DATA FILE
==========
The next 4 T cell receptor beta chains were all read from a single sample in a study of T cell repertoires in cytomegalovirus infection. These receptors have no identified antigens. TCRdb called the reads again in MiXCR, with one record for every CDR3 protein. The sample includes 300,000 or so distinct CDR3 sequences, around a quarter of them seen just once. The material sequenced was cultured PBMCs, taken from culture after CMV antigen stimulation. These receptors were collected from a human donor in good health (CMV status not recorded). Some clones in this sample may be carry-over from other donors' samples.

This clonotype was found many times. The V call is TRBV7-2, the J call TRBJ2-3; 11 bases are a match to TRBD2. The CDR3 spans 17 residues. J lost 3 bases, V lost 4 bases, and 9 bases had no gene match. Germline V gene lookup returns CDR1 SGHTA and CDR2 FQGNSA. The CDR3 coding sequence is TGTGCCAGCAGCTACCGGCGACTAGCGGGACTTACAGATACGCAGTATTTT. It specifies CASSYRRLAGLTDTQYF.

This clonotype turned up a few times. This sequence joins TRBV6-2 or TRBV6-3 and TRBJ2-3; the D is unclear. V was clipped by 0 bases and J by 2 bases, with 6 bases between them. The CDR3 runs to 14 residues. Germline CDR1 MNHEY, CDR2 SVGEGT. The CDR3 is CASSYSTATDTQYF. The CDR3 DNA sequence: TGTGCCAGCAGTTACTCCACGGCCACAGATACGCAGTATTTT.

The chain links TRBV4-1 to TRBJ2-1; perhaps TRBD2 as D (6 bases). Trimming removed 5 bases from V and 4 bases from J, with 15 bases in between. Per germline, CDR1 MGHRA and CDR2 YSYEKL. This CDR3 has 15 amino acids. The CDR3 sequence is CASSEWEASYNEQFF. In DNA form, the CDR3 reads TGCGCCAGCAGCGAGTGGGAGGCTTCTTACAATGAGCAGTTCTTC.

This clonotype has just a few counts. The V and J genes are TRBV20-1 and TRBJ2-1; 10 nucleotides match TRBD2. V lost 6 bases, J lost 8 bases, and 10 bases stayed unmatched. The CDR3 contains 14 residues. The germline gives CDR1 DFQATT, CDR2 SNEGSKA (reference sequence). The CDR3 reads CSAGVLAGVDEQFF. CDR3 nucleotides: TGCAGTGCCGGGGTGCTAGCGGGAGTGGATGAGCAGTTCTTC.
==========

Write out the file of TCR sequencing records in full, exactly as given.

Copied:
The next 4 T cell receptor beta chains were all read from a single sample in a study of T cell repertoires in cytomegalovirus infection. These receptors have no identified antigens. TCRdb called the reads again in MiXCR, with one record for every CDR3 protein. The sample includes 300,000 or so distinct CDR3 sequences, around a quarter of them seen just once. The material sequenced was cultured PBMCs, taken from culture after CMV antigen stimulation. These receptors were collected from a human donor in good health (CMV status not recorded). Some clones in this sample may be carry-over from other donors' samples.

This clonotype was found many times. The V call is TRBV7-2, the J call TRBJ2-3; 11 bases are a match to TRBD2. The CDR3 spans 17 residues. J lost 3 bases, V lost 4 bases, and 9 bases had no gene match. Germline V gene lookup returns CDR1 SGHTA and CDR2 FQGNSA. The CDR3 coding sequence is TGTGCCAGCAGCTACCGGCGACTAGCGGGACTTACAGATACGCAGTATTTT. It specifies CASSYRRLAGLTDTQYF.

This clonotype turned up a few times. This sequence joins TRBV6-2 or TRBV6-3 and TRBJ2-3; the D is unclear. V was clipped by 0 bases and J by 2 bases, with 6 bases between them. The CDR3 runs to 14 residues. Germline CDR1 MNHEY, CDR2 SVGEGT. The CDR3 is CASSYSTATDTQYF. The CDR3 DNA sequence: TGTGCCAGCAGTTACTCCACGGCCACAGATACGCAGTATTTT.

The chain links TRBV4-1 to TRBJ2-1; perhaps TRBD2 as D (6 bases). Trimming removed 5 bases from V and 4 bases from J, with 15 bases in between. Per germline, CDR1 MGHRA and CDR2 YSYEKL. This CDR3 has 15 amino acids. The CDR3 sequence is CASSEWEASYNEQFF. In DNA form, the CDR3 reads TGCGCCAGCAGCGAGTGGGAGGCTTCTTACAATGAGCAGTTCTTC.

This clonotype has just a few counts. The V and J genes are TRBV20-1 and TRBJ2-1; 10 nucleotides match TRBD2. V lost 6 bases, J lost 8 bases, and 10 bases stayed unmatched. The CDR3 contains 14 residues. The germline gives CDR1 DFQATT, CDR2 SNEGSKA (reference sequence). The CDR3 reads CSAGVLAGVDEQFF. CDR3 nucleotides: TGCAGTGCCGGGGTGCTAGCGGGAGTGGATGAGCAGTTCTTC.